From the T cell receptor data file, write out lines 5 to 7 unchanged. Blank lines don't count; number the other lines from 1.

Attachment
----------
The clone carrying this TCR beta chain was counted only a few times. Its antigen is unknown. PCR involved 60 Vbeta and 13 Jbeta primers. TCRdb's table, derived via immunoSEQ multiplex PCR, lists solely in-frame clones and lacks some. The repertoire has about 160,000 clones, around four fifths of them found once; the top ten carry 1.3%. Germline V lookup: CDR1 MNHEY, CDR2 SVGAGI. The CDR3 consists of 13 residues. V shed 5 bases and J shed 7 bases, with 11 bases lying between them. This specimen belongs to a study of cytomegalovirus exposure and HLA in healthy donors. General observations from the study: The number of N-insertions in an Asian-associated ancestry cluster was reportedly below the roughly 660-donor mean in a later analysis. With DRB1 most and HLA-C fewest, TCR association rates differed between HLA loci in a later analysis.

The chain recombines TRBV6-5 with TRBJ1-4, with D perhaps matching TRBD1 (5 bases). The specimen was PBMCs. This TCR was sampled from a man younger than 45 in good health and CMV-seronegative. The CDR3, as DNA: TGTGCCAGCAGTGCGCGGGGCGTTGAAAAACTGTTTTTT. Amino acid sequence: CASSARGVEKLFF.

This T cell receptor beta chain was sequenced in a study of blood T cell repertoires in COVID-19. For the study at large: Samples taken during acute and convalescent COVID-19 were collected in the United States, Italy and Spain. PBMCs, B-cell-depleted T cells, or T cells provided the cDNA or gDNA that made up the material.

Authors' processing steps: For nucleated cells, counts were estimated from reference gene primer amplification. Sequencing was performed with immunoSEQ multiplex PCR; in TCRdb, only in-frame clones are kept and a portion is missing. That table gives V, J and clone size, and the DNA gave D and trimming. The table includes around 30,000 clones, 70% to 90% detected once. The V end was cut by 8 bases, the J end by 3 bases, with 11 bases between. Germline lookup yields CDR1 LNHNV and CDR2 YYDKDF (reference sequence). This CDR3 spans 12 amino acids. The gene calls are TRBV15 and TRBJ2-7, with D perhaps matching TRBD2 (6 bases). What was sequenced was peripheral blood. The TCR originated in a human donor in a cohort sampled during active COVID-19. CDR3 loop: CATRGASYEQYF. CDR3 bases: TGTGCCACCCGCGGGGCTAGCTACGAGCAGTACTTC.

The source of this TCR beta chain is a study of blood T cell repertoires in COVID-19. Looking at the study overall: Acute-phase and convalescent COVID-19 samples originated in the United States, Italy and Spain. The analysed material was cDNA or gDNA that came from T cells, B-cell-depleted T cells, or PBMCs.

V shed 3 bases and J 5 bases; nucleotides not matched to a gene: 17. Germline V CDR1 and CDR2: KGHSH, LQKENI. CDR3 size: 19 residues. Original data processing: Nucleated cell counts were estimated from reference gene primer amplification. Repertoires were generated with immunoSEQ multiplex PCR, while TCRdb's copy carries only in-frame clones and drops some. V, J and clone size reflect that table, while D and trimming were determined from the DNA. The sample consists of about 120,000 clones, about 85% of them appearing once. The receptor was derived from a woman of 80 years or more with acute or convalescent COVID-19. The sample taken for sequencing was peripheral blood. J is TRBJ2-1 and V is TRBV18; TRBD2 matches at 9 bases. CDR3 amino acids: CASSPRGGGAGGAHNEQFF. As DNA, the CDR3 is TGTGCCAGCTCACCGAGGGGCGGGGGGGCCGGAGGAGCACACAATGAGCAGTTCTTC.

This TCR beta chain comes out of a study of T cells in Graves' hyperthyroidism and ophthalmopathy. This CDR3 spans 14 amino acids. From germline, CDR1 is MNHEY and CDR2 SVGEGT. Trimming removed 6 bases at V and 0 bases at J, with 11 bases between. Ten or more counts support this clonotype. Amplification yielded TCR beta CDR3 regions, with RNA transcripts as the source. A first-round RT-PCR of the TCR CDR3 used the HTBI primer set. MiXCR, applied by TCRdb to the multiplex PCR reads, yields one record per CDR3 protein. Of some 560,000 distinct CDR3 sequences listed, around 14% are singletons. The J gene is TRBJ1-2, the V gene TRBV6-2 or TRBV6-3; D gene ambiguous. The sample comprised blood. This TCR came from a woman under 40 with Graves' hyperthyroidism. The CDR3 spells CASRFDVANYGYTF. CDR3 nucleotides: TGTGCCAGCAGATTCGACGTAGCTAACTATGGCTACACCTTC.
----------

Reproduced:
The source of this TCR beta chain is a study of blood T cell repertoires in COVID-19. Looking at the study overall: Acute-phase and convalescent COVID-19 samples originated in the United States, Italy and Spain. The analysed material was cDNA or gDNA that came from T cells, B-cell-depleted T cells, or PBMCs.

V shed 3 bases and J 5 bases; nucleotides not matched to a gene: 17. Germline V CDR1 and CDR2: KGHSH, LQKENI. CDR3 size: 19 residues. Original data processing: Nucleated cell counts were estimated from reference gene primer amplification. Repertoires were generated with immunoSEQ multiplex PCR, while TCRdb's copy carries only in-frame clones and drops some. V, J and clone size reflect that table, while D and trimming were determined from the DNA. The sample consists of about 120,000 clones, about 85% of them appearing once. The receptor was derived from a woman of 80 years or more with acute or convalescent COVID-19. The sample taken for sequencing was peripheral blood. J is TRBJ2-1 and V is TRBV18; TRBD2 matches at 9 bases. CDR3 amino acids: CASSPRGGGAGGAHNEQFF. As DNA, the CDR3 is TGTGCCAGCTCACCGAGGGGCGGGGGGGCCGGAGGAGCACACAATGAGCAGTTCTTC.

This TCR beta chain comes out of a study of T cells in Graves' hyperthyroidism and ophthalmopathy. This CDR3 spans 14 amino acids. From germline, CDR1 is MNHEY and CDR2 SVGEGT. Trimming removed 6 bases at V and 0 bases at J, with 11 bases between. Ten or more counts support this clonotype. Amplification yielded TCR beta CDR3 regions, with RNA transcripts as the source. A first-round RT-PCR of the TCR CDR3 used the HTBI primer set. MiXCR, applied by TCRdb to the multiplex PCR reads, yields one record per CDR3 protein. Of some 560,000 distinct CDR3 sequences listed, around 14% are singletons. The J gene is TRBJ1-2, the V gene TRBV6-2 or TRBV6-3; D gene ambiguous. The sample comprised blood. This TCR came from a woman under 40 with Graves' hyperthyroidism. The CDR3 spells CASRFDVANYGYTF. CDR3 nucleotides: TGTGCCAGCAGATTCGACGTAGCTAACTATGGCTACACCTTC.